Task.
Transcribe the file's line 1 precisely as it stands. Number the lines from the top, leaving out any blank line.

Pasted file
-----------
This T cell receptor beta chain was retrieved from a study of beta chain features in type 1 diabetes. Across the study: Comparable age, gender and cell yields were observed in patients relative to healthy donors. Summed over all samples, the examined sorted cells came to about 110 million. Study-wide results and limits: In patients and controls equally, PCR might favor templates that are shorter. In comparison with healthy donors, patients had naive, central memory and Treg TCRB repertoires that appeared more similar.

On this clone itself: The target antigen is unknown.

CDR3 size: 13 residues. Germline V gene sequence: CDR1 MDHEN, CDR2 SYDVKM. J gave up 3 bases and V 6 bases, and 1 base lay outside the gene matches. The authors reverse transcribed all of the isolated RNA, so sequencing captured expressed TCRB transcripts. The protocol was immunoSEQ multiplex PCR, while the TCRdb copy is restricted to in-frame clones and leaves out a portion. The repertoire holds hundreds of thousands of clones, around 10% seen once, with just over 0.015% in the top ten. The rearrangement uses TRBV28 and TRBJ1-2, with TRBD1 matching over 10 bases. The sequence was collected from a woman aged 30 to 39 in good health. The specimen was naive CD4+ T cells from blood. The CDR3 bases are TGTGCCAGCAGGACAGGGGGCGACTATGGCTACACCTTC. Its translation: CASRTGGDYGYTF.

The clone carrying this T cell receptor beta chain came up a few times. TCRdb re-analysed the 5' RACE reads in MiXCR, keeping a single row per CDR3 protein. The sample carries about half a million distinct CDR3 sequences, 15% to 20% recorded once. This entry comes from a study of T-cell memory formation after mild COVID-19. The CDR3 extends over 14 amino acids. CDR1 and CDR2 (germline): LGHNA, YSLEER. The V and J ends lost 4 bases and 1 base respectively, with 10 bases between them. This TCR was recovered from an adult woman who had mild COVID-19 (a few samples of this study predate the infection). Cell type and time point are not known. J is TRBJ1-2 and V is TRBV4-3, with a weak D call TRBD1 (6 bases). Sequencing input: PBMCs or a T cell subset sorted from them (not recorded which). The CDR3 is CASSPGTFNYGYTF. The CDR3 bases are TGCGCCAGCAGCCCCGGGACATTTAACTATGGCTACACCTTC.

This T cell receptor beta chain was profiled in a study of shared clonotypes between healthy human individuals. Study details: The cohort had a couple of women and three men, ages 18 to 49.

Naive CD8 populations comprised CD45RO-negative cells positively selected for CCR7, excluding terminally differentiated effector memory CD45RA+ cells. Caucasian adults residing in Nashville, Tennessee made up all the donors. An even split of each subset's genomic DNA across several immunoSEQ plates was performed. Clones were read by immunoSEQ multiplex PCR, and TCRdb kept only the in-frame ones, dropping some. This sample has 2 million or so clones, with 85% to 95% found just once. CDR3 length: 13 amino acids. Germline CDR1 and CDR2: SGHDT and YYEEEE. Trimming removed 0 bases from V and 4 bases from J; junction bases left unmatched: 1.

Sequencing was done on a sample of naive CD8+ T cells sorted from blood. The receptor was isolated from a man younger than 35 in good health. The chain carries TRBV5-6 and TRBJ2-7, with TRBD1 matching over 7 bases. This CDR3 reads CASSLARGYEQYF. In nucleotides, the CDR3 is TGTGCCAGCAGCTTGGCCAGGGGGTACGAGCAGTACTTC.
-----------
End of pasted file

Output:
This T cell receptor beta chain was retrieved from a study of beta chain features in type 1 diabetes. Across the study: Comparable age, gender and cell yields were observed in patients relative to healthy donors. Summed over all samples, the examined sorted cells came to about 110 million. Study-wide results and limits: In patients and controls equally, PCR might favor templates that are shorter. In comparison with healthy donors, patients had naive, central memory and Treg TCRB repertoires that appeared more similar.